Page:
In the March 2016 issue, Alexander Volfovsky wrote about the recently formed New Researchers Group (NRG). You can read it at We caught up with the other member of the NRG committee, Dan Sussman, to find out what has been happening more recently.

The New Researchers Group was founded following the 2014 New Researchers Conference, hosted that year by Harvard University. Many of the attendees at the conference were eager to continue the exciting conversations they had there and to foster collaborations and career development for young statisticians. Currently the New Researchers Committee focuses on ensuring the continuance of the New Researchers Conference, the establishment and enhancement of a robust web presence, and fostering new ways for young researchers to meet, collaborate, and share their experience. The committee members are Alexander Volfovsky, Duke University, Department of Statistical Science, and Daniel Sussman, Boston University, Department of Mathematics and Statistics.

New Researchers Conferences

This year’s IMS New Researchers Conference (formally called the 18th Meeting of New Researchers in Statistics and Probability) was hosted by the University of Wisconsin–Madison from July 28–30, 2016 (immediately before JSM, as usual). Next year’s will be at Johns Hopkins University in Baltimore, provisionally July 27-29, 2017—dates to be confirmed soon. The organizers are Elizabeth Ogburn, Department of Biostatistics, Bloomberg School of Public Health, and Vince Lyzinski, Department of Applied Math and Statistics, Whiting School of Engineering. We’ll announce the details as soon as we have them.

New website

As part of the IMS New Researchers Group, Dan has been working on the new website. While there is still a lot to do and much of it is still under construction, he says he’s proud to announce its launch to you:

Help wanted

The New Researchers Group is looking for a little help from the new researchers themselves. Dan says, “The first and easiest thing you can do is send me your ArXiv info so that you can be included in our ArXiv feed on the front page of the website. To do this follow the directions at You’ll need an Arxiv author identifier in order to get an atom2 feed like this one: You’ll also want to make sure that you have claimed all of your articles on Arxiv. (You can do this by following the Claim Ownership link here Once you’ve done this please send me your atom2 feed address and your name and I’ll add it to the feed.”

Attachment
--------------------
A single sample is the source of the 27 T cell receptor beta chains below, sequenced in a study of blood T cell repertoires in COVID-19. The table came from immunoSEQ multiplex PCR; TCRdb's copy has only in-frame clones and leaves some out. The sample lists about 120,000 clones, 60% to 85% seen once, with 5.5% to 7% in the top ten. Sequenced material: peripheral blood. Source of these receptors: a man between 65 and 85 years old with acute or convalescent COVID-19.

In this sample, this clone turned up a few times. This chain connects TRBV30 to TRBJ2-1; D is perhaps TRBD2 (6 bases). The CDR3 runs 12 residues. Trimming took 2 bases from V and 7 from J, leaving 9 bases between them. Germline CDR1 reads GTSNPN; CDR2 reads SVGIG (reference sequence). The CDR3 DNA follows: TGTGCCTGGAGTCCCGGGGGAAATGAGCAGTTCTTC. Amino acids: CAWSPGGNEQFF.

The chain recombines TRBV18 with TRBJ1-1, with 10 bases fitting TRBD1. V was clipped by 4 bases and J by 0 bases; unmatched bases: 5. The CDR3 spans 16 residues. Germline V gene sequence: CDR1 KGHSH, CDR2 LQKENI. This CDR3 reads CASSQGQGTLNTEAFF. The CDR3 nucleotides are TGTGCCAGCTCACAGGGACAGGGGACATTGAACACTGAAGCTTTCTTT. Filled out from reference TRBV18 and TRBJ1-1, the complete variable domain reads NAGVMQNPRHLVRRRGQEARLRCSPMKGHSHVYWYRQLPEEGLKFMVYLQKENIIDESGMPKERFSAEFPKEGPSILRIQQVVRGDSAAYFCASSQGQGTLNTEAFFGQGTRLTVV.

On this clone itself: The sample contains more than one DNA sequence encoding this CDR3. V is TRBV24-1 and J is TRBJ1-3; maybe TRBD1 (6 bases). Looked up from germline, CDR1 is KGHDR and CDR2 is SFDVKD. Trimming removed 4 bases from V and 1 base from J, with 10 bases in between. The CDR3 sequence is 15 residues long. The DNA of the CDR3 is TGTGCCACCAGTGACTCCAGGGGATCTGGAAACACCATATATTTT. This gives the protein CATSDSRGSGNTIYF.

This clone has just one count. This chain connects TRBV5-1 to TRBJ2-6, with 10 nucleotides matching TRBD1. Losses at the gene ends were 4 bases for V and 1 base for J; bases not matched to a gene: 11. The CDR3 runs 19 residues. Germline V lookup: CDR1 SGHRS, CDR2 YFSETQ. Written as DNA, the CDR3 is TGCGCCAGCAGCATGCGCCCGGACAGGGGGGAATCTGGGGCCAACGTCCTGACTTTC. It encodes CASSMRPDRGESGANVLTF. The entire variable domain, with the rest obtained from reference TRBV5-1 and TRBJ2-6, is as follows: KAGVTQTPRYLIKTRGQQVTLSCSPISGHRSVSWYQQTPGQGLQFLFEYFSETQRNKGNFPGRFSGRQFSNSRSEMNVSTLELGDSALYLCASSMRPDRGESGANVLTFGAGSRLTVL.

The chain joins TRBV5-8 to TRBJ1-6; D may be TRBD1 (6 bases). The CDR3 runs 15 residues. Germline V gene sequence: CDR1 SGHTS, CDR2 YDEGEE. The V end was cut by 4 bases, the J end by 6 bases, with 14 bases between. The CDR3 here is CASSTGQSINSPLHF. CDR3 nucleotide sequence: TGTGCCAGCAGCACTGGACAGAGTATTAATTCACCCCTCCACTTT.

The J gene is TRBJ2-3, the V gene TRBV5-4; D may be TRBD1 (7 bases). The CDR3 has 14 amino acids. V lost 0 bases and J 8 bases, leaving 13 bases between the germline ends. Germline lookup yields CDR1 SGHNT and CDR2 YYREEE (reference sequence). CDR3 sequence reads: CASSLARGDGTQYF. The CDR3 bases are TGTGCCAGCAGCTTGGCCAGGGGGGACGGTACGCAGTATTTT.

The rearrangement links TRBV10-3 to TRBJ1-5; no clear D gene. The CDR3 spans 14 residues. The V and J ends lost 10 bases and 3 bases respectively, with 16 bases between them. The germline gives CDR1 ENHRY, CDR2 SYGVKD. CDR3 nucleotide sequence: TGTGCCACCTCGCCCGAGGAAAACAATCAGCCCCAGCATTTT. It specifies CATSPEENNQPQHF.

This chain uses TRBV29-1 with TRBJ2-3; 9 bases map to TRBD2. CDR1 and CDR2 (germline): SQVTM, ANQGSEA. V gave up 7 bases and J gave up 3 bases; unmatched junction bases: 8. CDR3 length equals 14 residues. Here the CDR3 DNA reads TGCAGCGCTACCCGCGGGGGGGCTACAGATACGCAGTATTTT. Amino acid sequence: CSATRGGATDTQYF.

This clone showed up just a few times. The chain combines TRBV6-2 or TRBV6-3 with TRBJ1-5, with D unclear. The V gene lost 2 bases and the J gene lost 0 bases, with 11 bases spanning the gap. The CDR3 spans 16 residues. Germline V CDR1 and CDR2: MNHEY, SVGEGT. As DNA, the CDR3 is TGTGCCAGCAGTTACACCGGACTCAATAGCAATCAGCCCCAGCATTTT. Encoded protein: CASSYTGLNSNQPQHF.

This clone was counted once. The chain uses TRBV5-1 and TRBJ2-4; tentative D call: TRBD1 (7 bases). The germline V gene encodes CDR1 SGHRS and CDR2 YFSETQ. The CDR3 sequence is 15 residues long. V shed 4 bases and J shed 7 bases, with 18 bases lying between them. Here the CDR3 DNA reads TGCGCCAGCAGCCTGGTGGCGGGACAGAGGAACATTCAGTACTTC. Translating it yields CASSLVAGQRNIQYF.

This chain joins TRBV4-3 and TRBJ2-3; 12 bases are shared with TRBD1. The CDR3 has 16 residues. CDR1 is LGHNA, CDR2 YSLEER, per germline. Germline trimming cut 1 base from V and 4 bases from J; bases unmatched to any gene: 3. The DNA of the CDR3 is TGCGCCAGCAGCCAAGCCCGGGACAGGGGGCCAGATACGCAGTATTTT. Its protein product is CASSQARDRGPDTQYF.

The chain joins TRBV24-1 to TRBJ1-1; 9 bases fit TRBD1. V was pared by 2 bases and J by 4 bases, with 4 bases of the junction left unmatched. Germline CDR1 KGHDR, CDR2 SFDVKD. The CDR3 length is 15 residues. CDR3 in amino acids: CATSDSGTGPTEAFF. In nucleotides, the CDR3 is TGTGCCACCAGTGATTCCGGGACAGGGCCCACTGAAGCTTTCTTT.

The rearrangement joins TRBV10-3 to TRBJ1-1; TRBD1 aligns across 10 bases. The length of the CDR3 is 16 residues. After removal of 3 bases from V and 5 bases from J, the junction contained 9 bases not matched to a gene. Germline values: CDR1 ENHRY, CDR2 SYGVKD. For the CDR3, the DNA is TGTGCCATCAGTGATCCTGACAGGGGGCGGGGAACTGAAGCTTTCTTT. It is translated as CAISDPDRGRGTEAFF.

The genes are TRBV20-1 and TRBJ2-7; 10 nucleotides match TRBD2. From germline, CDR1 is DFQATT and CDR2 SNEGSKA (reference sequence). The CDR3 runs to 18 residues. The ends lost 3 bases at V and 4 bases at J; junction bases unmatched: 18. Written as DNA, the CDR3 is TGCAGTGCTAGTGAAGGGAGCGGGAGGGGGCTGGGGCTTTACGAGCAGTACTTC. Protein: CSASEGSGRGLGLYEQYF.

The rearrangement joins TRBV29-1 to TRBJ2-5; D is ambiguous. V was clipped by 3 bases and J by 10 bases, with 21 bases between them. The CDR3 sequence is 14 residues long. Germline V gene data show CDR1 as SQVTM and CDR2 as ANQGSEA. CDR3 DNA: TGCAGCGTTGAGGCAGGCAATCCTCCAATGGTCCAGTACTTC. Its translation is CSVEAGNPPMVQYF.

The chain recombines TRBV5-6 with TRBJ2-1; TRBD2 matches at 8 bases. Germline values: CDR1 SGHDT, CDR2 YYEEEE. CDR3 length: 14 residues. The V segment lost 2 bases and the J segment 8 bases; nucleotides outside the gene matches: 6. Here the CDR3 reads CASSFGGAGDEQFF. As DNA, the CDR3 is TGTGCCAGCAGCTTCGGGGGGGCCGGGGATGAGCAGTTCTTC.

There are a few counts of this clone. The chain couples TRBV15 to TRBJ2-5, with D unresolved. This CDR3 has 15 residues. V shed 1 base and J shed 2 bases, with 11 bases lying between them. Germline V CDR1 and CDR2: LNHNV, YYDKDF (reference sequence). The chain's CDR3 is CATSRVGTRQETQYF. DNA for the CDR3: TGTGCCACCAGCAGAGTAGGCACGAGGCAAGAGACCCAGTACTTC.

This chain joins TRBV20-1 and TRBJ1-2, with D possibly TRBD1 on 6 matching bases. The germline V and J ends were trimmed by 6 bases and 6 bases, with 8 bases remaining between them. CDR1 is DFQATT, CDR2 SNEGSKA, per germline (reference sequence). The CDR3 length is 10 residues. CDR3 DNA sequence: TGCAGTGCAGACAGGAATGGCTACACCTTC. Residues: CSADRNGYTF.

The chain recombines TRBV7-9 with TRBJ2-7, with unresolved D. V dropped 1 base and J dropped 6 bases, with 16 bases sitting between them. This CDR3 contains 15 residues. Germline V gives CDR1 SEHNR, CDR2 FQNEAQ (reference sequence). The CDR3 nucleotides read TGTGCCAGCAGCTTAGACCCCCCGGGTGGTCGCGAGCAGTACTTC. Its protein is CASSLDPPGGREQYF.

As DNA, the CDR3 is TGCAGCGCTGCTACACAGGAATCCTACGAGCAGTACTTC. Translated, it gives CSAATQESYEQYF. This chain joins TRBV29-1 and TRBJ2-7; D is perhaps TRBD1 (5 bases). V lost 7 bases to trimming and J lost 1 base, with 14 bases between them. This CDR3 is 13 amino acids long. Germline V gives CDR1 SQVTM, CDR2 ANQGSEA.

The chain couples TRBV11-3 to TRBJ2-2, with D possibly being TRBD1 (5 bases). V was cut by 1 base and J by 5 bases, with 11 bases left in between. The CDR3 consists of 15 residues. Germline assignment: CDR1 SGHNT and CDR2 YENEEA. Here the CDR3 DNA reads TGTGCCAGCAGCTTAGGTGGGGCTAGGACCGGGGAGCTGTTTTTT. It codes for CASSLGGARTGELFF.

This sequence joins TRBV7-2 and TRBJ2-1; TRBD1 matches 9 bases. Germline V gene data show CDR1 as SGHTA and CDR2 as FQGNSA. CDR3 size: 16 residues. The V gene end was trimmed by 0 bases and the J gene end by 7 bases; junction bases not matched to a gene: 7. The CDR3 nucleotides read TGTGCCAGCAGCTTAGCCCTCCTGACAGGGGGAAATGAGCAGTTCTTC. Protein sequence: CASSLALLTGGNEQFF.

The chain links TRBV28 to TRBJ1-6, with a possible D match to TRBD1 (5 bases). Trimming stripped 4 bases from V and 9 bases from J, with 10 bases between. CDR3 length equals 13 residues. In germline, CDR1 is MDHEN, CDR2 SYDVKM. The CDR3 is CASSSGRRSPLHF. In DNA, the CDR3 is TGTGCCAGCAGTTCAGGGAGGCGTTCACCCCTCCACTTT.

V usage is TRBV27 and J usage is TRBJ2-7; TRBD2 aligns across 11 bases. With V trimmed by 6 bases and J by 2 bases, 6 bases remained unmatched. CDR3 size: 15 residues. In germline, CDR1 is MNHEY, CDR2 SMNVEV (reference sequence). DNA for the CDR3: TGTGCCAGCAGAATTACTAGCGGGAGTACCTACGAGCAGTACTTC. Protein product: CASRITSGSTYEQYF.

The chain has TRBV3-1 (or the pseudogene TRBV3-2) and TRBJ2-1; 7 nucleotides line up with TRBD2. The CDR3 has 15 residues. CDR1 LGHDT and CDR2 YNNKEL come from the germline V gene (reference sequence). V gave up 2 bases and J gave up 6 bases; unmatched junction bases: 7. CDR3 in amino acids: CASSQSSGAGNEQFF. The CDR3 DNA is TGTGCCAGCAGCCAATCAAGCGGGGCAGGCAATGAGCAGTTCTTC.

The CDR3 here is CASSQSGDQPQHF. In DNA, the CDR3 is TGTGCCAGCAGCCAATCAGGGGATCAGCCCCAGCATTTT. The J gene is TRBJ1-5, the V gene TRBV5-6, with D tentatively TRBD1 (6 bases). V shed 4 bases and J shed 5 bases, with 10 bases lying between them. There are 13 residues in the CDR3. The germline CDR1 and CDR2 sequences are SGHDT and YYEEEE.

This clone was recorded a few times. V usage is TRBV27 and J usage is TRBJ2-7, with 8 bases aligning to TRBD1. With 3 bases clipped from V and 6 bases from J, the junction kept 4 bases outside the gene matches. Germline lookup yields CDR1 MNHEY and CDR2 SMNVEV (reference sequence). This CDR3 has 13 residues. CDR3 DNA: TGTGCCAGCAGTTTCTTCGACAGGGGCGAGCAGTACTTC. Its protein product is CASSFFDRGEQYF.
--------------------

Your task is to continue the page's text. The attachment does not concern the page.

He adds, “We’re looking to start a blog and we ask that as many of you as possible contribute a quick blog post that we can start posting regularly this spring. Your blog post could be about your career experience, collaborations, a summary of your research, or really anything related to statistics, teaching, and your career.”

The New Researchers’ Survival Guide is now part of the NR website. Dan also asks for assistance with this: “We’re looking for help expanding our guide. Currently most of the guide features some relatively old information but we have made a few updates. If you have ideas for how we can improve things we’re happy to hear them. Even better, you can help write part of the guide and we’ll be sure to include your name on the pages you contributed to and proudly display your information on our Contributors page. One idea that I’d like to see implemented is to have a list of Funding Agencies and relevant grants that new researchers can look through. You can also post ideas on each page of the guide at the bottom in our Disqus forum.”

Finally, Dan says, “The New Researchers Group is new, so we’re looking for ideas in general to make this a lasting effort that will provide help for new researchers, whether they are just starting a project as an undergraduate or they are navigating the challenges of a tenure track job. If you have an idea that you think could make this better please let us know. Even better, go write a quick forum post on our Forum so we can start a discussion.”

If you are a new researcher, stay tuned for the announcement of the New Researchers Conference, and get involved with your community of peers! Share your ideas, write a blog piece to help get the blog up and running, and work together to make statistics a great place to be a new researcher.